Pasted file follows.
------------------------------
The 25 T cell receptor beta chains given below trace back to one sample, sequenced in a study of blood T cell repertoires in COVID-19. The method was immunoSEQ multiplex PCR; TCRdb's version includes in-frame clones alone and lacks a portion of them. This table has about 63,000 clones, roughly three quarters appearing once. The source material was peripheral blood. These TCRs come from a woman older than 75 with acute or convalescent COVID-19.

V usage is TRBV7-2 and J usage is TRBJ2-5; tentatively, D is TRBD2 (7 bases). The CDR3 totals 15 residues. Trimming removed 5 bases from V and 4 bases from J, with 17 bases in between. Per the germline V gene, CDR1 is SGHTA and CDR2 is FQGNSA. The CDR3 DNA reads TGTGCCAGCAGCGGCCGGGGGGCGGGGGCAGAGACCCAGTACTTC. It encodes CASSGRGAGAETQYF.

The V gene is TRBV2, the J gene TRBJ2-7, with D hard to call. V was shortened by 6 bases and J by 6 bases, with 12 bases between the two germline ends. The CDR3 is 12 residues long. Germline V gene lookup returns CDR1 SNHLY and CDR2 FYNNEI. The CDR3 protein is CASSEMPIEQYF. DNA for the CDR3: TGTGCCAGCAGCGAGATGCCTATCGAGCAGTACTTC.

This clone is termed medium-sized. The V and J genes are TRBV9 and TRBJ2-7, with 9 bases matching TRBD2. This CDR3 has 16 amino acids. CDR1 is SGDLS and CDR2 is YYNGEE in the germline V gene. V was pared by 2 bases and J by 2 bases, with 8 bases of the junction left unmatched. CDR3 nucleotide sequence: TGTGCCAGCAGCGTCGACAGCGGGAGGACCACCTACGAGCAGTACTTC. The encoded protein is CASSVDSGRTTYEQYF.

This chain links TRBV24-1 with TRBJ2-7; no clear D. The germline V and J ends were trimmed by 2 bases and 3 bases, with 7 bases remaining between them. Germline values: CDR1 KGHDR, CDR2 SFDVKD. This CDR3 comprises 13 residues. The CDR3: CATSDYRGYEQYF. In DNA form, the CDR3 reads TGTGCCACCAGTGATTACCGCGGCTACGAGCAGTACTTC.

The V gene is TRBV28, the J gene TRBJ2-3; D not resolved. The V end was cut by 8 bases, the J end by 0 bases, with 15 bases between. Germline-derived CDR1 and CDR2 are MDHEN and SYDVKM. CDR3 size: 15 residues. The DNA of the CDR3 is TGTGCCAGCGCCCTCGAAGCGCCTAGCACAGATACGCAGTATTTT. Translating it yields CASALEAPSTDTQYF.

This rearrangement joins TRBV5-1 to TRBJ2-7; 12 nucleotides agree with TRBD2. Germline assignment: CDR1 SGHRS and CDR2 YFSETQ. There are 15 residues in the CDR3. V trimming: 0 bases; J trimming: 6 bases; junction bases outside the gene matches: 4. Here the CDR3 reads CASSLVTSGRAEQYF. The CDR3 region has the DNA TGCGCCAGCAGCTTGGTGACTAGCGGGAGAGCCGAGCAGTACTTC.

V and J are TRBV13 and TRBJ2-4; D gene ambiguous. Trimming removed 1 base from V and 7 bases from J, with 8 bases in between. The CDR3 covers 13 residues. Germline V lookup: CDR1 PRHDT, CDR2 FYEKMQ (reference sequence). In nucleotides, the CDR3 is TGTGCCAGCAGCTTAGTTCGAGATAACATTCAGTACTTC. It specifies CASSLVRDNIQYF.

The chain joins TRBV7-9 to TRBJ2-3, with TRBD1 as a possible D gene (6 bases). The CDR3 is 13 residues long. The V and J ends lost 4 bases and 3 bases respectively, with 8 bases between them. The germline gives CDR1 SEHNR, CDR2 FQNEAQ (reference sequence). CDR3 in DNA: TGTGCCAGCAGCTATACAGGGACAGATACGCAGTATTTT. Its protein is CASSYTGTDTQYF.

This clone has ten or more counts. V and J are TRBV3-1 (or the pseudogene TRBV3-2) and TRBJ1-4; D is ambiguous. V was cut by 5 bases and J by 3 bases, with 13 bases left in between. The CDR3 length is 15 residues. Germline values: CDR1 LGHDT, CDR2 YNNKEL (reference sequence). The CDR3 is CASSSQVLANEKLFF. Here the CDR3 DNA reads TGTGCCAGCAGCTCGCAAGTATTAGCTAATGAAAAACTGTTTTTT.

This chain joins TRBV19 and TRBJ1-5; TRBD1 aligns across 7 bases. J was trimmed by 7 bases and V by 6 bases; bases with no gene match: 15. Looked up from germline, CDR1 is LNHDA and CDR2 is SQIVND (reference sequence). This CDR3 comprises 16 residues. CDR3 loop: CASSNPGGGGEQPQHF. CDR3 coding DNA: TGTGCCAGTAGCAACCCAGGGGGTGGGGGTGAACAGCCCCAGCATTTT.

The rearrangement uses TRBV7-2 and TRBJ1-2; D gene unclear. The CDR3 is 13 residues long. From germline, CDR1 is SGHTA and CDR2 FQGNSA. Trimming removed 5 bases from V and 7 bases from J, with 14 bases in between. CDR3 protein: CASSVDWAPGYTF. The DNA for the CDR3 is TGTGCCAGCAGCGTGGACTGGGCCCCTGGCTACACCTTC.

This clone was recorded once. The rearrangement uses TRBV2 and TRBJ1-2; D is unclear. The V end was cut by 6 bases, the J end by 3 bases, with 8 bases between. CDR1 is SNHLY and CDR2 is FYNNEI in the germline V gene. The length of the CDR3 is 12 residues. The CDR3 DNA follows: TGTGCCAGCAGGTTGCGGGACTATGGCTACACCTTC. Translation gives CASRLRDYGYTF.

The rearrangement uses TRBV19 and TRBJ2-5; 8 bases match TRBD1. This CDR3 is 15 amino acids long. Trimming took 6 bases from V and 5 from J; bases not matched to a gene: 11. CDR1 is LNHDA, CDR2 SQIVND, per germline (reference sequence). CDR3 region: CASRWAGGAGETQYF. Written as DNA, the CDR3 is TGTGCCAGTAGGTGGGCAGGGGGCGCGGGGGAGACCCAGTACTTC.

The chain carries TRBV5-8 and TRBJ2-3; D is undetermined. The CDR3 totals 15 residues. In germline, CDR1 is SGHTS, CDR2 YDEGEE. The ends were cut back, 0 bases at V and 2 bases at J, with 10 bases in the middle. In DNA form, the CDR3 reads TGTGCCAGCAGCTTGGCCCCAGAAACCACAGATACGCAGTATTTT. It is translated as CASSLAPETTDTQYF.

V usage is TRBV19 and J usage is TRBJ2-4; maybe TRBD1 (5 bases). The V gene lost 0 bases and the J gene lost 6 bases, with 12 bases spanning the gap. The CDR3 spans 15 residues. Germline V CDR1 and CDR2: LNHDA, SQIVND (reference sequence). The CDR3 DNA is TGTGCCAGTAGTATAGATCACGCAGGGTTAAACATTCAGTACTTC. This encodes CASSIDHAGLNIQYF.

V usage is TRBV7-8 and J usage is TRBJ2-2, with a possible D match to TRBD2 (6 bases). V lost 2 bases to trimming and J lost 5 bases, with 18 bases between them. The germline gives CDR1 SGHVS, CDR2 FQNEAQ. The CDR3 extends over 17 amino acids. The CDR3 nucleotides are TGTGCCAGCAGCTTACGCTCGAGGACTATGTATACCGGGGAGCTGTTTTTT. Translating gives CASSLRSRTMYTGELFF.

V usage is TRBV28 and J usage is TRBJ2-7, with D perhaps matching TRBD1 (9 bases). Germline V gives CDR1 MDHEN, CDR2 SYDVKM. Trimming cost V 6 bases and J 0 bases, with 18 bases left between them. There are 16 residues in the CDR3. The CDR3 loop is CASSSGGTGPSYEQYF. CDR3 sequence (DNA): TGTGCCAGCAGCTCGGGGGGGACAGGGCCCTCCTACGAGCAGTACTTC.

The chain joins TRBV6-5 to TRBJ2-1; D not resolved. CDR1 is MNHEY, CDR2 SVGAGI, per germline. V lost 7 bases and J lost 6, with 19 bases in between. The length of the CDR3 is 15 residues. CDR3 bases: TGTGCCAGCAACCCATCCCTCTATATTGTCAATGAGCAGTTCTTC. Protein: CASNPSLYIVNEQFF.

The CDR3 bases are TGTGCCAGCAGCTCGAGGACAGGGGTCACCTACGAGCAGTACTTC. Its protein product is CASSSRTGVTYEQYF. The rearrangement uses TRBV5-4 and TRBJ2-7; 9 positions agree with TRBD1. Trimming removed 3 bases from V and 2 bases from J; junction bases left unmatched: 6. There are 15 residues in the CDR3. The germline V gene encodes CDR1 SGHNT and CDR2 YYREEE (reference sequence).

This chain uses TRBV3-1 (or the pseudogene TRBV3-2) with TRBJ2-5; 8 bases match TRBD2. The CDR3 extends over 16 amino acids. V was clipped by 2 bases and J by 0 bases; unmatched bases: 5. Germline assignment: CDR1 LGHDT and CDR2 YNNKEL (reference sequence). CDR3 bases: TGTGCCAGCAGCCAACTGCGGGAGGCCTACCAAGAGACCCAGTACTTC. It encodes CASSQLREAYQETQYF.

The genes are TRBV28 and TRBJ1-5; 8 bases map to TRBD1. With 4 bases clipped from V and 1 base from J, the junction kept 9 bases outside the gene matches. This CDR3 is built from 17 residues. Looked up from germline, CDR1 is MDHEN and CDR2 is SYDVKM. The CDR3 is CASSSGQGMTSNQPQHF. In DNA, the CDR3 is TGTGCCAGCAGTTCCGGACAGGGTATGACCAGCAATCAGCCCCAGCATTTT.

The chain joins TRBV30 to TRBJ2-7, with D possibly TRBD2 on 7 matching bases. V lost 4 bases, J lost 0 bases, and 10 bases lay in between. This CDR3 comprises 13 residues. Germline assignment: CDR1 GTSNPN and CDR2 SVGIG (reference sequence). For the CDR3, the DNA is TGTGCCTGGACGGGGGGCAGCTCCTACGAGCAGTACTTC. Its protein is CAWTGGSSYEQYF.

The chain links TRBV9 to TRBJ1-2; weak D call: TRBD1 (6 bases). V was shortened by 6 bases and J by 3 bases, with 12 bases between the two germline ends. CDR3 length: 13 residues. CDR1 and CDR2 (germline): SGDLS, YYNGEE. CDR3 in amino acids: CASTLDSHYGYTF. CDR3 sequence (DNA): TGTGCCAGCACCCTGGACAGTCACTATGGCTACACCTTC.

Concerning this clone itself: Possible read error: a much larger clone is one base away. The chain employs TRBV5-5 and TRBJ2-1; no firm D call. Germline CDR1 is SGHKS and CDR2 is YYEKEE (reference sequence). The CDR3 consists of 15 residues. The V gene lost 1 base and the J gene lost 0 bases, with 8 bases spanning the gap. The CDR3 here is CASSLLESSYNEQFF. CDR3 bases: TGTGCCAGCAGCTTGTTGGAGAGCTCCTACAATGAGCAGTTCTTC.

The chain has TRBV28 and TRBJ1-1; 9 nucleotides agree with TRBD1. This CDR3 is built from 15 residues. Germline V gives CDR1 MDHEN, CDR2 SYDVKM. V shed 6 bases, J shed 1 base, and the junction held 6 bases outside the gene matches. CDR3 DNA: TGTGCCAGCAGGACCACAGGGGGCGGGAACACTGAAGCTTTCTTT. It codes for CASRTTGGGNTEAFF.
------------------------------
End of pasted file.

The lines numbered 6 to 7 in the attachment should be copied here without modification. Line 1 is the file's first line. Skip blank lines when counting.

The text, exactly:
The V gene is TRBV28, the J gene TRBJ2-3; D not resolved. The V end was cut by 8 bases, the J end by 0 bases, with 15 bases between. Germline-derived CDR1 and CDR2 are MDHEN and SYDVKM. CDR3 size: 15 residues. The DNA of the CDR3 is TGTGCCAGCGCCCTCGAAGCGCCTAGCACAGATACGCAGTATTTT. Translating it yields CASALEAPSTDTQYF.

This rearrangement joins TRBV5-1 to TRBJ2-7; 12 nucleotides agree with TRBD2. Germline assignment: CDR1 SGHRS and CDR2 YFSETQ. There are 15 residues in the CDR3. V trimming: 0 bases; J trimming: 6 bases; junction bases outside the gene matches: 4. Here the CDR3 reads CASSLVTSGRAEQYF. The CDR3 region has the DNA TGCGCCAGCAGCTTGGTGACTAGCGGGAGAGCCGAGCAGTACTTC.